The Panama Canal Authority (ACP) has announced its third recent temporary draft restriction because of water-level concerns in Gatun Lake, on which the Canal depends.
This restriction will be effective from May 9 and will lower the maximum draft for loaded vessels transiting the waterway to 38 feet (11.59 metres) from the previous mark of 38.5 feet (11.74m) which was announced last week and which will come into effect on April 29.
In line with the practice of reducing drafts by half a foot each time, the first of the recent restrictions – announced on March 21 and due to be effective from April 18 – set a draft maximum of 39 feet (11.89m).
The normal maximum allowable draft for vessels using the inter-oceanic conduit is 39.5 feet (12.03m).
Vessels already loaded on the date restrictions are announced are exempt from the restriction provided there are no safety considerations.
This series of restrictions results from drought caused by the El Nino weather phenomenon, which features higher than average Pacific Ocean temperatures that effect where storms occur – in Panama’s case it means less rainfall than the ideal.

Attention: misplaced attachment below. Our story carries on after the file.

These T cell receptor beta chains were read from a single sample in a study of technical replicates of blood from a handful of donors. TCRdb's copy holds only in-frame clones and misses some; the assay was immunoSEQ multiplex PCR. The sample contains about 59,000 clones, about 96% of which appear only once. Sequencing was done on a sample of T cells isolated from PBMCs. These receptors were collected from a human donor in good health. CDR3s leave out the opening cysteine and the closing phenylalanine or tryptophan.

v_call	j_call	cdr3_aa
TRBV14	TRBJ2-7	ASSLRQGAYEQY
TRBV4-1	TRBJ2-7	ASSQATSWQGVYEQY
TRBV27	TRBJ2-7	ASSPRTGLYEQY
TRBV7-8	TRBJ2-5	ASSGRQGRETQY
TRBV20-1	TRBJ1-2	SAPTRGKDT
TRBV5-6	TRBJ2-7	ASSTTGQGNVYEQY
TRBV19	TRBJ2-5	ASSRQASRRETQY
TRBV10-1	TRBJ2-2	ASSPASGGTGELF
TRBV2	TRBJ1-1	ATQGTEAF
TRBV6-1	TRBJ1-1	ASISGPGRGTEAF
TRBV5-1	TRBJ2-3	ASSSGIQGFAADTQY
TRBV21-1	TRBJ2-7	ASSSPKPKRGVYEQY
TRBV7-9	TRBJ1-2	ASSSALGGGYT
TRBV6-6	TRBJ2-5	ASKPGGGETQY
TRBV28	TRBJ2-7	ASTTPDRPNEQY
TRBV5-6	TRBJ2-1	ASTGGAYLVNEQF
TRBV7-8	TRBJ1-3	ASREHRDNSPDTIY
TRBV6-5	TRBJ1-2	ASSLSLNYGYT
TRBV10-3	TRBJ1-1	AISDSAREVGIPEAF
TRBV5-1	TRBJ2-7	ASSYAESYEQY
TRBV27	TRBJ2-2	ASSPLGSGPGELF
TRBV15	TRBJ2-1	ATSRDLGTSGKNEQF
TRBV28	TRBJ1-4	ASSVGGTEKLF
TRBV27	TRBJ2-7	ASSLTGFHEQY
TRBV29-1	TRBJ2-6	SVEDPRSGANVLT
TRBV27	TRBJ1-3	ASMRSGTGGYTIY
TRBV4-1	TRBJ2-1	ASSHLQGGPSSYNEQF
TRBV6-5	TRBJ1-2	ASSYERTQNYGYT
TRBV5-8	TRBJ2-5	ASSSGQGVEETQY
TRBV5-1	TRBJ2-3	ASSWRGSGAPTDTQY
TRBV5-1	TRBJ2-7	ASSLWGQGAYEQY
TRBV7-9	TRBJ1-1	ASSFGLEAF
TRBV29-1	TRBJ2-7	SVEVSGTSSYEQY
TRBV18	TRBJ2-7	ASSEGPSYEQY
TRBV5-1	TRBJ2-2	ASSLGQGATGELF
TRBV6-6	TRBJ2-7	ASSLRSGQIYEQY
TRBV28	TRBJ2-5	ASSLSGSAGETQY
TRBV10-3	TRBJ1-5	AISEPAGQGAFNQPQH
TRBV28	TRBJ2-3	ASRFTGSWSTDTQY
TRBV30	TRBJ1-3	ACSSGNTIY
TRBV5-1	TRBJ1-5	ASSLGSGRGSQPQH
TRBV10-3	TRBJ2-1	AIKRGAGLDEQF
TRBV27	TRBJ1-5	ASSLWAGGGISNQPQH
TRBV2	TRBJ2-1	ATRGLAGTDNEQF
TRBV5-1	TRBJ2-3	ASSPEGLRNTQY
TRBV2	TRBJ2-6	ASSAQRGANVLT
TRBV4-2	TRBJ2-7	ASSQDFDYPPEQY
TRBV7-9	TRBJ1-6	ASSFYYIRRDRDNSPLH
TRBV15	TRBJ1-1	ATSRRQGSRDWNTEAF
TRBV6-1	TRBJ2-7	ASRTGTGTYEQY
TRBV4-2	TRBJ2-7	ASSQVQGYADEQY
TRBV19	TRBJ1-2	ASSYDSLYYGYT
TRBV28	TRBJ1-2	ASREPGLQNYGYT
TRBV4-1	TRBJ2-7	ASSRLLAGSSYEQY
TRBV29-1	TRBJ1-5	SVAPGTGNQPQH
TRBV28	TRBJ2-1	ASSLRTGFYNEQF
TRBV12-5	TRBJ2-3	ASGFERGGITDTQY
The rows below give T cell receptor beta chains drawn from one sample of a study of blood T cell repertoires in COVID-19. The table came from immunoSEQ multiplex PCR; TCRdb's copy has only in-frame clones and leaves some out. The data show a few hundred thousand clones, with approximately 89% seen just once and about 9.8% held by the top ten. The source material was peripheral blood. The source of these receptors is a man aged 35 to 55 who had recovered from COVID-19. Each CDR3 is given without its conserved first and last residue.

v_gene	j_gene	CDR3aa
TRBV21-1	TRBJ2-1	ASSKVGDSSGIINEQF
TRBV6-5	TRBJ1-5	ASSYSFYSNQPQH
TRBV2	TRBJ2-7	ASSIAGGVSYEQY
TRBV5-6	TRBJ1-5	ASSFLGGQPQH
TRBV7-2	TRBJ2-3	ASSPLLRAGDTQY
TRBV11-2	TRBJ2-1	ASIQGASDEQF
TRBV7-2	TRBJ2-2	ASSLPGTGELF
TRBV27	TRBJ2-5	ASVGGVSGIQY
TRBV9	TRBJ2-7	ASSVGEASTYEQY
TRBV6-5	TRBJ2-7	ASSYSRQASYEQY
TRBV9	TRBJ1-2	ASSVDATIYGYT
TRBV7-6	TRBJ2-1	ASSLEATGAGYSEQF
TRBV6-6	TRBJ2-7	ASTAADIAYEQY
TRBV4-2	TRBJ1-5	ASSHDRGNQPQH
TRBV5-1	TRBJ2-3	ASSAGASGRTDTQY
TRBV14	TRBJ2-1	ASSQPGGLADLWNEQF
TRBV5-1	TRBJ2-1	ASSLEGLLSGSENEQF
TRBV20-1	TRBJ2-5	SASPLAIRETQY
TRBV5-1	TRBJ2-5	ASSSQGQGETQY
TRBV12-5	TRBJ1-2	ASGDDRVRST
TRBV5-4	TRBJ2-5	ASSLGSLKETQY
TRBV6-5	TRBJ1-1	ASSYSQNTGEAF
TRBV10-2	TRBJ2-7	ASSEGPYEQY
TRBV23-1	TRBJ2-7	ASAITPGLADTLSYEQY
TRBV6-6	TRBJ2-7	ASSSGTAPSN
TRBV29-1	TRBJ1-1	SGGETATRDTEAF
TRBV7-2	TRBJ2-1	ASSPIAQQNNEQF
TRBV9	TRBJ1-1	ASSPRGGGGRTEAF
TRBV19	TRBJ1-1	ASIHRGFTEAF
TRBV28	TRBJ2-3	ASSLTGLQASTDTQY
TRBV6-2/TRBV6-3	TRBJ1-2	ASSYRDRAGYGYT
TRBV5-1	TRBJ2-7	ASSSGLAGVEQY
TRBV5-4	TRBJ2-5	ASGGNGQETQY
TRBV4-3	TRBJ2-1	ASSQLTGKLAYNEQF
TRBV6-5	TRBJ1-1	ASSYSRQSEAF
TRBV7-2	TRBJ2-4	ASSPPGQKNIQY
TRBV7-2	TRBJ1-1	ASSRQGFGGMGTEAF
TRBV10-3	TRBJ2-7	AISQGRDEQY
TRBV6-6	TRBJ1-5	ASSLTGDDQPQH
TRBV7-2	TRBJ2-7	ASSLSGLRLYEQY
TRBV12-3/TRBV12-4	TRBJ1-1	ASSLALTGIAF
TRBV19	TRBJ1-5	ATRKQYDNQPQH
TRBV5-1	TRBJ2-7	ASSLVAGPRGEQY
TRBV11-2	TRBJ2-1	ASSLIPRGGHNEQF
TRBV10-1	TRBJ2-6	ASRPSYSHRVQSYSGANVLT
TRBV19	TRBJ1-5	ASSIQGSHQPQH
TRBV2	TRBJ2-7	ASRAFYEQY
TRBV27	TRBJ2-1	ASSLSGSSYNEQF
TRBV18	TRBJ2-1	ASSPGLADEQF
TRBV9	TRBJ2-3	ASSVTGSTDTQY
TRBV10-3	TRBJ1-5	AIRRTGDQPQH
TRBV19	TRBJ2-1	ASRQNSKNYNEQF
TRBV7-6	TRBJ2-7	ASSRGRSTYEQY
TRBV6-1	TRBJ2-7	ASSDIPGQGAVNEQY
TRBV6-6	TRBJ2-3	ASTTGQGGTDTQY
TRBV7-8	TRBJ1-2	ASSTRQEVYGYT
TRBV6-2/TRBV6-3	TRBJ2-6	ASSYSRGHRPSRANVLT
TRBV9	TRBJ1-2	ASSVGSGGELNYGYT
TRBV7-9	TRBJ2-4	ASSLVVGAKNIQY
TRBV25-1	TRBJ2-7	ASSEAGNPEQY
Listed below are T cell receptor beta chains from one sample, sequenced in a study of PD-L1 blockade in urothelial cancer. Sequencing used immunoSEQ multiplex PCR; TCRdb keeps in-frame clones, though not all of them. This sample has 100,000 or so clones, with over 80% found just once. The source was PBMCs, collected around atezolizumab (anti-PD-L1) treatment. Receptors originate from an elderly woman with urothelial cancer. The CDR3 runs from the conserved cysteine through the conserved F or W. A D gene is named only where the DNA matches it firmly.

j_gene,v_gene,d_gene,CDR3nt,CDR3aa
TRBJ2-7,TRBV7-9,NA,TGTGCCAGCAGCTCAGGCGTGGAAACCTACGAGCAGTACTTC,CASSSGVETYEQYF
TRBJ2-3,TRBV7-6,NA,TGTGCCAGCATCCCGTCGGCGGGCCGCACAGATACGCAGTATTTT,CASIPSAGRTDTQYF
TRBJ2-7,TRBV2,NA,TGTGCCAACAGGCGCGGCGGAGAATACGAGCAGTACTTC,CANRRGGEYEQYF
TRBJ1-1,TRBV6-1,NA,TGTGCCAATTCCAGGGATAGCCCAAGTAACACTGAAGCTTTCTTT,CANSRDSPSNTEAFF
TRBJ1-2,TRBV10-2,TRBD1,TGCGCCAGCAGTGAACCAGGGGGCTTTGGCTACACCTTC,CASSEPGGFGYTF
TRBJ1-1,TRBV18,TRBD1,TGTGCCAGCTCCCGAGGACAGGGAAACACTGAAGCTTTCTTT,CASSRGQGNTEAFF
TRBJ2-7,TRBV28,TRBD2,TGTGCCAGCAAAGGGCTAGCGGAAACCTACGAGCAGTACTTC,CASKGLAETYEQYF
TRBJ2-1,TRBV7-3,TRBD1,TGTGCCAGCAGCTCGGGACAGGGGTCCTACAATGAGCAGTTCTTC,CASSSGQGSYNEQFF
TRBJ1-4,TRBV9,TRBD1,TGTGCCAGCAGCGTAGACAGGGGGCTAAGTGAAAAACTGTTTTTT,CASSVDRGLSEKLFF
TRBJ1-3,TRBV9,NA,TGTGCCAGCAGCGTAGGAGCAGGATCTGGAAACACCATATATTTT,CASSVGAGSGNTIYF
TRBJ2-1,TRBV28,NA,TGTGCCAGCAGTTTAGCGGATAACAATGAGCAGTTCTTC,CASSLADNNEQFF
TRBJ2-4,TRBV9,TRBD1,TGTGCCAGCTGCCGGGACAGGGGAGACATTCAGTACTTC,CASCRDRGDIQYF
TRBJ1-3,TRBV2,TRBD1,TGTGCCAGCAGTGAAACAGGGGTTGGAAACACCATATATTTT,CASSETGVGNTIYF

Each draft restriction is based on present and projected levels of the crucial Gatun Lake.
The ACP has set June 26 as the date for inaugurating the Canal’s expansion, culmination of a $5.3bn project to allow the Canal to carry cargo vessels with three times the current capacity.
With that in mind, on Thursday the ACP launched transit reservations for Neopanamax vessels effective from June 27, the day after the inauguration.
Neopanamax ships are over 966 feet (294.44m) in length or over 107 feet (32.62m) in beam and will be allowed a maximum of four booking slots per day with no more than two in each direction and one of the spots offered to a passenger vessel.